The SEC charged Payward Ventures, Inc. and Payward Trading Ltd., commonly known as Kraken, with failing to register the offer and sale of their crypto asset staking-as-a-service program, whereby investors transfer crypto assets to Kraken for staking in exchange for advertised annual investment returns of as much as 21 percent. To settle the SEC’s charges, the two Kraken entities agreed to immediately cease offering or selling securities through crypto asset staking services or staking programs and pay $30 million in disgorgement, prejudgment interest, and civil penalties. Commissioner Hester Peirce dissented, stating that “[i]nstead of taking the path of thinking through staking programs and issuing guidance, we again chose to speak through an enforcement action, purporting to ‘make clear to the marketplace that staking-as-a-service providers must register and provide full, fair, and truthful disclosure and investor protection.’ Using enforcement actions to tell people what the law is in an emerging industry is not an efficient or fair way of regulating. Moreover, staking services are not uniform, so one-off enforcement actions and cookie-cutter analysis does not cut it.” She added that, “[m]ost concerning, though, is that our solution to a registration violation is to shut down entirely a program that has served people well.”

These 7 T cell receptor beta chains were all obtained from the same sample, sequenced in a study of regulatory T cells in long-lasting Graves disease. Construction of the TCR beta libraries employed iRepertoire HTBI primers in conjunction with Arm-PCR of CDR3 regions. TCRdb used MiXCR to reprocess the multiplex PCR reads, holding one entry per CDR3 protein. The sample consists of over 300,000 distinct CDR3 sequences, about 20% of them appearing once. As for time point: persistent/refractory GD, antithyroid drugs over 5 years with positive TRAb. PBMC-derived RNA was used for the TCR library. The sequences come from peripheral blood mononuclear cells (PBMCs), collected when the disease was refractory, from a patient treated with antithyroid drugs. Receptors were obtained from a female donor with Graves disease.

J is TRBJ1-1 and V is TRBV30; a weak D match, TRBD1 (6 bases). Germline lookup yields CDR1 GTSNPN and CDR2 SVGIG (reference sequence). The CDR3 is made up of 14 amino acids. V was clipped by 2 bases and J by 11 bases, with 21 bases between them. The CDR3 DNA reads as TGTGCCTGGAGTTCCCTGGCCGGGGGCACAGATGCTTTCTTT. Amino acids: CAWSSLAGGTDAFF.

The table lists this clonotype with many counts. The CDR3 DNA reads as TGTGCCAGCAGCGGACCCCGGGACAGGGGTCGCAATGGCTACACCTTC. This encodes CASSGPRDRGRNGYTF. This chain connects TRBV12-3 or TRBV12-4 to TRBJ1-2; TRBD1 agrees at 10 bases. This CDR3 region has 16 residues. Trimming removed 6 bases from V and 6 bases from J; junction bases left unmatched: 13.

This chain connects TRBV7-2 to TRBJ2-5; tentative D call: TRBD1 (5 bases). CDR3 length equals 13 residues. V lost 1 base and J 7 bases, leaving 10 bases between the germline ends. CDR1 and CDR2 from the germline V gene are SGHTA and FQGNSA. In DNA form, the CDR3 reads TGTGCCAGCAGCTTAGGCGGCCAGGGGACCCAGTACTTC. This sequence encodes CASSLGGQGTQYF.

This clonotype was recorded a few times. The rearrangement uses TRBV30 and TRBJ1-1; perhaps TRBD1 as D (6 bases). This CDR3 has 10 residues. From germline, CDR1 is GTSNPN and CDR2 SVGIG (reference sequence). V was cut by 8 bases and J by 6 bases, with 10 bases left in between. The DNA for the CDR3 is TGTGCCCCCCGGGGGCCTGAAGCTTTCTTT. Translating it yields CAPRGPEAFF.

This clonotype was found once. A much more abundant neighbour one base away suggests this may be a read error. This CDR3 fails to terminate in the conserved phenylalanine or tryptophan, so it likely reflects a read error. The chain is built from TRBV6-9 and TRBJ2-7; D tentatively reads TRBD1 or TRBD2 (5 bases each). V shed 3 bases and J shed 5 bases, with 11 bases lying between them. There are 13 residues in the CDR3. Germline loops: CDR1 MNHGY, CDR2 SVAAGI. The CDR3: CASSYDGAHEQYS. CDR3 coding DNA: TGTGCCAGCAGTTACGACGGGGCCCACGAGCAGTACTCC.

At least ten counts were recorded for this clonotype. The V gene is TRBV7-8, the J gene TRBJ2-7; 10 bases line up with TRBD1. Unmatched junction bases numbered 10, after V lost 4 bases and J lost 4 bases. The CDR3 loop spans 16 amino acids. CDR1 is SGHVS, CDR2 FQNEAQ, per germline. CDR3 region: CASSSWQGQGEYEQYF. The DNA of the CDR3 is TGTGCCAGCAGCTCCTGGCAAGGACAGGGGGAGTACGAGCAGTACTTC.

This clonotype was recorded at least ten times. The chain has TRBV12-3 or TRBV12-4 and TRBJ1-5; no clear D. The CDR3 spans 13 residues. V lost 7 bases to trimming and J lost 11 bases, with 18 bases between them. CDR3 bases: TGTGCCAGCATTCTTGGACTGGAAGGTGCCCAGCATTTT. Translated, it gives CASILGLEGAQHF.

The Office of Financial Research published a Risk Spotlight entitled “3 Ways DeFi Growth Could Threaten Financial Stability.” The blog discusses the risk of spillover effects from digital assets into traditional financial markets, financial-stability risks from rapid withdrawals of digital assets, and the potential for disruptions to have immediate consequences if digital assets are widely adopted.
The Consumer Financial Protection Bureau (CFPB) issued an advisory opinion addressing digital mortgage comparison shopping platforms that “appear to shoppers as if they provide objective lender comparisons, but may illegally refer people to only those lenders paying referral fees.” The opinion states that these companies violate the Real Estate Settlement Procedures Act (RESPA) “when they steer shoppers to lenders by using pay-to-play tactics rather than providing shoppers with comprehensive and objective information.” CFPB Director Rohit Chopra issued a statement supporting the advisory opinion.